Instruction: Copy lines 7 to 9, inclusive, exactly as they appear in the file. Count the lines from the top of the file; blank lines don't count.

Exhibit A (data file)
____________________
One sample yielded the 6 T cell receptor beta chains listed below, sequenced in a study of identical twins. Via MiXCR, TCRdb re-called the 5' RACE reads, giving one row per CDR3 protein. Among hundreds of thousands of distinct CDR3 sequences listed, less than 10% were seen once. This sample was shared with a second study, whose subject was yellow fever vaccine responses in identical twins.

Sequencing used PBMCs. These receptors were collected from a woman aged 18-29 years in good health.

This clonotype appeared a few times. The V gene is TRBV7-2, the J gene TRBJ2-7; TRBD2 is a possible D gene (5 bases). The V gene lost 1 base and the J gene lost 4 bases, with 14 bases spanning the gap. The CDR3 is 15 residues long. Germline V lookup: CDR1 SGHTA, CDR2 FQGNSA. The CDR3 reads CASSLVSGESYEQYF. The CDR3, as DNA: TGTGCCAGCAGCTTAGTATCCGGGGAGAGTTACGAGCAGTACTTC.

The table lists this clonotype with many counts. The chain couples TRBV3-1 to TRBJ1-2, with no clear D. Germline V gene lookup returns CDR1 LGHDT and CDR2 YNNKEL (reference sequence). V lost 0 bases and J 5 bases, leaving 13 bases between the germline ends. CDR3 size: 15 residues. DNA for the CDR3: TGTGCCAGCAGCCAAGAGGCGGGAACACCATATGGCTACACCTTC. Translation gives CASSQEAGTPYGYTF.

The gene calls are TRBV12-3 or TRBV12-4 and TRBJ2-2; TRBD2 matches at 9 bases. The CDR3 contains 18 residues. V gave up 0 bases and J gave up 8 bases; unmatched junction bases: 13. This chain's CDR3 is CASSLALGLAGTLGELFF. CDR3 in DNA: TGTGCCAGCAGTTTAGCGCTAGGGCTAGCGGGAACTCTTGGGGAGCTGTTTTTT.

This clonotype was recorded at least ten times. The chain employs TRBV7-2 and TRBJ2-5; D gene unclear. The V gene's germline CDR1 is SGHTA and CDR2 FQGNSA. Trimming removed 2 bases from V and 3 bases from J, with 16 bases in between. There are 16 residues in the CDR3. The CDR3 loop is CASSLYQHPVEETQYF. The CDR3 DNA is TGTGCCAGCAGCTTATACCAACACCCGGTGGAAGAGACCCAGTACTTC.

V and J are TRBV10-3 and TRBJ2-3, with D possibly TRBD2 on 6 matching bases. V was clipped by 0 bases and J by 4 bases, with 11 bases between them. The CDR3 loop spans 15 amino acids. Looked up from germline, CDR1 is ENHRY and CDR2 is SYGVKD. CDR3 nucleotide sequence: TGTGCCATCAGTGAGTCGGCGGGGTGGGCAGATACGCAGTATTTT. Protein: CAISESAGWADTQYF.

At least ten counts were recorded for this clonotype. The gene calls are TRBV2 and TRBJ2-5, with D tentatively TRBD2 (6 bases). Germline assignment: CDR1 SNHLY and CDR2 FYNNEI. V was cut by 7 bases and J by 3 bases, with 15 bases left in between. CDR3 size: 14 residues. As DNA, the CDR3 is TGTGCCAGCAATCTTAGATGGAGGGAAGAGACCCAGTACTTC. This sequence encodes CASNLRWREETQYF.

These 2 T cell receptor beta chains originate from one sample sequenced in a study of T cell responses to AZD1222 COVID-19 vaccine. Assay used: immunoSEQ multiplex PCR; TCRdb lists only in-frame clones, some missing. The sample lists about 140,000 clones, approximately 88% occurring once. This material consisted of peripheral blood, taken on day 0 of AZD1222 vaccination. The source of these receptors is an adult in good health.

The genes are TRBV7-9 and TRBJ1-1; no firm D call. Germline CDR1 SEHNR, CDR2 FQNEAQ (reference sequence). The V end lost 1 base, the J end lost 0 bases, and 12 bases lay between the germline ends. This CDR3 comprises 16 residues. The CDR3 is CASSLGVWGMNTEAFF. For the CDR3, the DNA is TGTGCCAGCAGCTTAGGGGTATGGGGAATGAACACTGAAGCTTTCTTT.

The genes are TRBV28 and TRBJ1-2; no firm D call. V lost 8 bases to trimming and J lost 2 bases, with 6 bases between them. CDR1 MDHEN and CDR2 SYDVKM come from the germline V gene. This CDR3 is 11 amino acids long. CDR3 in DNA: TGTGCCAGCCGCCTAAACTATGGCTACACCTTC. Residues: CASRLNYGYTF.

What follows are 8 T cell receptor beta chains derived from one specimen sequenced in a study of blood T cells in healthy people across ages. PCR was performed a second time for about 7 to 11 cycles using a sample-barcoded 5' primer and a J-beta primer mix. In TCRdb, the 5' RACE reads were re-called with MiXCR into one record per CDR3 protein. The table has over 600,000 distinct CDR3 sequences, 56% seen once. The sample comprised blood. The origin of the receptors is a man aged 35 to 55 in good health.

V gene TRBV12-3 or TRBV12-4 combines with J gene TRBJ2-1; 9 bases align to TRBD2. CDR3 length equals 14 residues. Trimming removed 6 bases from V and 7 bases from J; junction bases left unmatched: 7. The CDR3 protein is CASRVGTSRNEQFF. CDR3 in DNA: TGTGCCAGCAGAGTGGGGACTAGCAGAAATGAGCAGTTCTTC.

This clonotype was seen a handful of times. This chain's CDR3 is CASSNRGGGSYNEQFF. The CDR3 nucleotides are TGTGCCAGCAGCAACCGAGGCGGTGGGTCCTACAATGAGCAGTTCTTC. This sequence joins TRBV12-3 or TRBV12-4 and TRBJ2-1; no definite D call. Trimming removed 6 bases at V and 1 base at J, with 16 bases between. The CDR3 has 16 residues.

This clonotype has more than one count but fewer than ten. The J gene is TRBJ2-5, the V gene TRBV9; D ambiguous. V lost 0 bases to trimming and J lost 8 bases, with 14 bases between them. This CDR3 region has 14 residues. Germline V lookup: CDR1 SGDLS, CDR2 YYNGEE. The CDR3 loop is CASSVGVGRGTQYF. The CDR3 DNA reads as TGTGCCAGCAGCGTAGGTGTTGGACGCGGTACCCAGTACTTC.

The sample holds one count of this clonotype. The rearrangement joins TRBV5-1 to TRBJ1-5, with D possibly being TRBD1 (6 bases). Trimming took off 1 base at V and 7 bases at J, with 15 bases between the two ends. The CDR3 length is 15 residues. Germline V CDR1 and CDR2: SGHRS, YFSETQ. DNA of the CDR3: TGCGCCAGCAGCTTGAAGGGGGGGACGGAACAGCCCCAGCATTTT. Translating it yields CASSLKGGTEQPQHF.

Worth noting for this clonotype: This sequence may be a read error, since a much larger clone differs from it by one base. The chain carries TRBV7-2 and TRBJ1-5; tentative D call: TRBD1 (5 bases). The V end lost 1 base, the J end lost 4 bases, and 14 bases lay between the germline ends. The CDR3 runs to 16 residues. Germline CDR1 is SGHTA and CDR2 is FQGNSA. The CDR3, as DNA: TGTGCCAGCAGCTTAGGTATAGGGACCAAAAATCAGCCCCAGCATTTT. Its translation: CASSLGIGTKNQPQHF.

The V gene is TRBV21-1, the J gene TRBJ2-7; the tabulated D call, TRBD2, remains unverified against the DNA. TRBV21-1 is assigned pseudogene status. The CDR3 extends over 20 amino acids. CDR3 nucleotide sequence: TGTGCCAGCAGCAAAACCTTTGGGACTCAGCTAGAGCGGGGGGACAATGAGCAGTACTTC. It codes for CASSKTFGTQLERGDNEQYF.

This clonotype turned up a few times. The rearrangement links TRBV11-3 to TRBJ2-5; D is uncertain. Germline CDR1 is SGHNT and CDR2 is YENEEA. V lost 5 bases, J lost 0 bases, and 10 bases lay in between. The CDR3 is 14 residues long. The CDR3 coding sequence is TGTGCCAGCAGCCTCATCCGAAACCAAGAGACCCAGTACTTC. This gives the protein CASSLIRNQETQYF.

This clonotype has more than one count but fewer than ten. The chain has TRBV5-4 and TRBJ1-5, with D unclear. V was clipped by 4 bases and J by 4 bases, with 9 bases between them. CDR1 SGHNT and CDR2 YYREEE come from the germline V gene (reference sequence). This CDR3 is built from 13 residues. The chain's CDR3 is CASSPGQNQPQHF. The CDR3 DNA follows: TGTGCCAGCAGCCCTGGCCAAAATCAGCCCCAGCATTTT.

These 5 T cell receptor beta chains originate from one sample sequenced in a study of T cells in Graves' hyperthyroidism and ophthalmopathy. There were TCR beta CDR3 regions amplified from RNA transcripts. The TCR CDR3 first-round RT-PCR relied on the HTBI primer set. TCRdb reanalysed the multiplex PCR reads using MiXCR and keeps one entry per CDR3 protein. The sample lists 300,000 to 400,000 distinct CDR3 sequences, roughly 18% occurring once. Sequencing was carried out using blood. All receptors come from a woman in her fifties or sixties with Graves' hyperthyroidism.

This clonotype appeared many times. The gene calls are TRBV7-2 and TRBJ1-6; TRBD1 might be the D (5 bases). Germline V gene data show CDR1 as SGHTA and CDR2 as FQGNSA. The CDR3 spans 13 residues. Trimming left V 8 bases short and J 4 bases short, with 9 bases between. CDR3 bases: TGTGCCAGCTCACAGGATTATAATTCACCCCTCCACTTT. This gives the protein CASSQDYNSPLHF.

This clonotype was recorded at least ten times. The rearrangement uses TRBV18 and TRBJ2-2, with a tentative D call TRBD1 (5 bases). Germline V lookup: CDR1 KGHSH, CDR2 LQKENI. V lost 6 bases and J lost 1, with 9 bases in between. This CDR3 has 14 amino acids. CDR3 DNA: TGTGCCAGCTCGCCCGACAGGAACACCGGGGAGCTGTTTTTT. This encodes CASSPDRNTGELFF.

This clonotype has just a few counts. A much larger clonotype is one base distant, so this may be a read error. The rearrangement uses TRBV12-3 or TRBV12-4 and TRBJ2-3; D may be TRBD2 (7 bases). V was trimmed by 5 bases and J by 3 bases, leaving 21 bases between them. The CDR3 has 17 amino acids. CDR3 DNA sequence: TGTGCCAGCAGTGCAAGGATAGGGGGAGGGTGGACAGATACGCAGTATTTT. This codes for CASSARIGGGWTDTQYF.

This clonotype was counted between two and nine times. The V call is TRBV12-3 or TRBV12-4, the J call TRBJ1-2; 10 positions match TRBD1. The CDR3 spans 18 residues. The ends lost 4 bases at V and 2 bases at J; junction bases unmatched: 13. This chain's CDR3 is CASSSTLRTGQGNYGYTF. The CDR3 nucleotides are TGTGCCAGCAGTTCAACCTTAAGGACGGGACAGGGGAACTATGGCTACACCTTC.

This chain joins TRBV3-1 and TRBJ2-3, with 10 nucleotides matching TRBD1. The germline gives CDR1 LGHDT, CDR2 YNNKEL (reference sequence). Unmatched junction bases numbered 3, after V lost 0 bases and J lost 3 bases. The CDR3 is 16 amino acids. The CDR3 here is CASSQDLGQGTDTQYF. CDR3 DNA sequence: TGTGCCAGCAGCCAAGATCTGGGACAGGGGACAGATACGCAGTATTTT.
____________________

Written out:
V and J are TRBV10-3 and TRBJ2-3, with D possibly TRBD2 on 6 matching bases. V was clipped by 0 bases and J by 4 bases, with 11 bases between them. The CDR3 loop spans 15 amino acids. Looked up from germline, CDR1 is ENHRY and CDR2 is SYGVKD. CDR3 nucleotide sequence: TGTGCCATCAGTGAGTCGGCGGGGTGGGCAGATACGCAGTATTTT. Protein: CAISESAGWADTQYF.

At least ten counts were recorded for this clonotype. The gene calls are TRBV2 and TRBJ2-5, with D tentatively TRBD2 (6 bases). Germline assignment: CDR1 SNHLY and CDR2 FYNNEI. V was cut by 7 bases and J by 3 bases, with 15 bases left in between. CDR3 size: 14 residues. As DNA, the CDR3 is TGTGCCAGCAATCTTAGATGGAGGGAAGAGACCCAGTACTTC. This sequence encodes CASNLRWREETQYF.

These 2 T cell receptor beta chains originate from one sample sequenced in a study of T cell responses to AZD1222 COVID-19 vaccine. Assay used: immunoSEQ multiplex PCR; TCRdb lists only in-frame clones, some missing. The sample lists about 140,000 clones, approximately 88% occurring once. This material consisted of peripheral blood, taken on day 0 of AZD1222 vaccination. The source of these receptors is an adult in good health.